On the occasion of the 70th anniversary of Arnold Schönberg’s death, his testaments from the years 1915–1950 that have survived in the Estate have now been made available in our image archive in a digitized and transcribed form. Predominantly formulated without any legal assistance, the testaments include artistic insights besides the habitual inheritance aspects.

Above all, Schönberg focuses on the ideal group of persons who would take decisions on posthumous works and new editions.

In a document dated January 30, 1911 Schönberg particularly describes the completion of the “Gurre-Lieder,” which were still unfinished at the time (by Alexander Zemlinsky or Anton Webern), and “Harmonielehre” (by Alban Berg together with Webern, Karl Linke and Heinrich Jalowetz).

In a testament dated November 21, 1915 the composer gives his first wife Mathilde, née Zemlinsky, responsibility for handling his artistic legacy. The publication of as yet unreleased works is left to her discretion, as are “additions, deletions and the correction of errors” made in personal scores. By contrast, restrictions are formulated for correspondence, photographs and other non-artistic “materials.” There is a specific distribution of responsibilities. Alexander Zemlinsky and Anton Webern were to watch over the correction of “rhythmic oversights,” Marie Pappenheim was given the task of selecting letters for publication purposes. However, he commented: “It seems that one is exposed to the indelicacy of historians and other otiose snoopers. Nevertheless, I would not want to erase the traces of the paths and wrong turns that led to my works, as Brahms did.”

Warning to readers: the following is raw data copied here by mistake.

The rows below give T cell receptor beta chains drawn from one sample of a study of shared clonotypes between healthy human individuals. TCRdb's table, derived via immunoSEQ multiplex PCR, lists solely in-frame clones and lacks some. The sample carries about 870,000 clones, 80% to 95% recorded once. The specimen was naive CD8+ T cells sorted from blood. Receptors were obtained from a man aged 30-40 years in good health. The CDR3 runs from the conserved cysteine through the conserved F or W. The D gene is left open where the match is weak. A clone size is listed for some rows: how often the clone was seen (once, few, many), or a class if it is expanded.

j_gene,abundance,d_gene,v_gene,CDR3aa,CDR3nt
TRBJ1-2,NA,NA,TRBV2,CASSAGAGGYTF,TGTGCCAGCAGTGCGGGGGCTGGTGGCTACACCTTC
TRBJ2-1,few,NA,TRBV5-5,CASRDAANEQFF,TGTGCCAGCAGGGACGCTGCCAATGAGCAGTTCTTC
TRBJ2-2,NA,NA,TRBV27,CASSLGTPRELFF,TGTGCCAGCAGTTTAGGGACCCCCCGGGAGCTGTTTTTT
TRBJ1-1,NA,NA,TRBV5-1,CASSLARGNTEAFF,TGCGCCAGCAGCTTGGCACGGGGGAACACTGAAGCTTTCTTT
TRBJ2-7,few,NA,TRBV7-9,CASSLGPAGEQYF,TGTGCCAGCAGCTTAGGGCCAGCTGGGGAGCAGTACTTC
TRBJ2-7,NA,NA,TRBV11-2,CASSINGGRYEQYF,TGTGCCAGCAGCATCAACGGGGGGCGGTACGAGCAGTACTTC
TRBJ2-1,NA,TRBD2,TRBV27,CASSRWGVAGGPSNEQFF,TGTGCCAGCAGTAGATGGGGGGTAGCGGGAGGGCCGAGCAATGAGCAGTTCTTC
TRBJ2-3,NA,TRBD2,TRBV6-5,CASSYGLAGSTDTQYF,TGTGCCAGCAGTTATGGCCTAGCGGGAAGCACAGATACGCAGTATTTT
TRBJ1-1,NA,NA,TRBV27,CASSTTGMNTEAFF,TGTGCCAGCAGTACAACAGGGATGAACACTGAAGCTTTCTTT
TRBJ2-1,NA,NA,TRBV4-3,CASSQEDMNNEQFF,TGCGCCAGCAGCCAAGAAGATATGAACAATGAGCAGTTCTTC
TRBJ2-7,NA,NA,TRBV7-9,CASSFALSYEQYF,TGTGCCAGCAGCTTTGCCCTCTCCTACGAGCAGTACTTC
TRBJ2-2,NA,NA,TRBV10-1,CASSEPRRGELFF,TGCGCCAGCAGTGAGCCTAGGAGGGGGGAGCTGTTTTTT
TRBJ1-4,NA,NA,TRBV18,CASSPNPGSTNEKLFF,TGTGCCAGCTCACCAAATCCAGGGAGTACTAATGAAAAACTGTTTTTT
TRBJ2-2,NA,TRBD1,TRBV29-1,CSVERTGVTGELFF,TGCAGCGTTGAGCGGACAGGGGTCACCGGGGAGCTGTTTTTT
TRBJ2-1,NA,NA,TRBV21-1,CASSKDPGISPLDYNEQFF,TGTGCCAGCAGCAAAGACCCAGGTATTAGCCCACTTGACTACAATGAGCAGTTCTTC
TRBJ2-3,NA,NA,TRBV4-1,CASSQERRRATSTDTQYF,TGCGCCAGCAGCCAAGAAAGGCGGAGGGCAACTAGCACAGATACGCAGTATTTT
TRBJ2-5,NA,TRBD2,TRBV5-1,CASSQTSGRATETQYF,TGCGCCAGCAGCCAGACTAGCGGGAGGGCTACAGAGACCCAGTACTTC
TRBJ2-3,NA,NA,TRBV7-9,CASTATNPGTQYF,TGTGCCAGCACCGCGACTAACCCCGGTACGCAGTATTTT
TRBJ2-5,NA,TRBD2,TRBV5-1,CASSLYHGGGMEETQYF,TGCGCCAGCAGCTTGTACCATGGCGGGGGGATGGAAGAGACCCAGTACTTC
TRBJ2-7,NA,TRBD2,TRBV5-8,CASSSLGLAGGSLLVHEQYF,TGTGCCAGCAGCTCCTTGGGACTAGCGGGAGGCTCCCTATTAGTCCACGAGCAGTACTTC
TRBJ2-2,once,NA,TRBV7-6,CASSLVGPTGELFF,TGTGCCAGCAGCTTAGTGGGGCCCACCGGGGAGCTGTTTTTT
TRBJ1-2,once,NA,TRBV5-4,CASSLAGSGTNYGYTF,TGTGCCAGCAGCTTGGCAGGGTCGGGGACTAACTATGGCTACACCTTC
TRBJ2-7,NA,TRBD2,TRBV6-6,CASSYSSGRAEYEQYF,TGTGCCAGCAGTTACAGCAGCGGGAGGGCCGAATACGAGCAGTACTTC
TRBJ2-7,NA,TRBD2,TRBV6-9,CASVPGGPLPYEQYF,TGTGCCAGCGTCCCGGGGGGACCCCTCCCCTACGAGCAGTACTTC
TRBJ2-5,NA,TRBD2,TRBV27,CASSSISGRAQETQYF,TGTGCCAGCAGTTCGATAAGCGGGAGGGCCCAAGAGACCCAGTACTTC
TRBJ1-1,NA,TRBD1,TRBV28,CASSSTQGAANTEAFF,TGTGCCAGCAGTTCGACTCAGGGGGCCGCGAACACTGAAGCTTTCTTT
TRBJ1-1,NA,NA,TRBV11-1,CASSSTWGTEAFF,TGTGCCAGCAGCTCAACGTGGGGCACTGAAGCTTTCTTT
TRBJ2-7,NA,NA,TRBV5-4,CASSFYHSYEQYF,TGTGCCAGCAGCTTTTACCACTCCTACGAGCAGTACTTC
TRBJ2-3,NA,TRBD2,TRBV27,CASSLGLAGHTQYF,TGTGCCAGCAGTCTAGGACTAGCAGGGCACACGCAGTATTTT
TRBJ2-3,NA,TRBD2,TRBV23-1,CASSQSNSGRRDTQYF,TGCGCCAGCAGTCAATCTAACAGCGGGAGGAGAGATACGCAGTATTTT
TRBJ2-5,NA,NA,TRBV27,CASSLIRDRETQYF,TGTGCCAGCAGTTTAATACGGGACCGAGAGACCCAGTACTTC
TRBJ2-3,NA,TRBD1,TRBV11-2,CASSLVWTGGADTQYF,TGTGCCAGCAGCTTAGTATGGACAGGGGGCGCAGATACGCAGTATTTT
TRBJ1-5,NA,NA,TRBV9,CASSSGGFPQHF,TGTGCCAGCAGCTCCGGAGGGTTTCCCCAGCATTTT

In later testaments, performers were to be assigned to work on his Estate. Schönberg had the greatest confidence in his brother-in-law, the violinist Rudolf Kolisch: “Rudi probably understands my music the best of anyone.” (October 1, 1950)

On July 13, 1951 Arnold Schönberg died at his house in Californian exile. Besides the house on Rockingham Avenue in the district of Brentwood Park, his legacy included other assets that were listed in a notarial directory as part of the Estate documents. Schönberg’s second wife Gertrud, née Kolisch, was named by her husband as sole heiress, also with the main responsibility for his artistic legacy. The testament dated October 1, 1950 includes the names of people specified as experts for editions of unpublished compositions and writings: Josef Polnauer, Josef Rufer, Erwin Stein, Erwin Ratz, Rudolf Kolisch, Roberto Gerhard, Karl Rankl and also Georg Schönberg. Any interaction with the materials by Theodor Wiesengrund Adorno was “expressly forbidden.”

Link: Image archive –  Schönberg’s testaments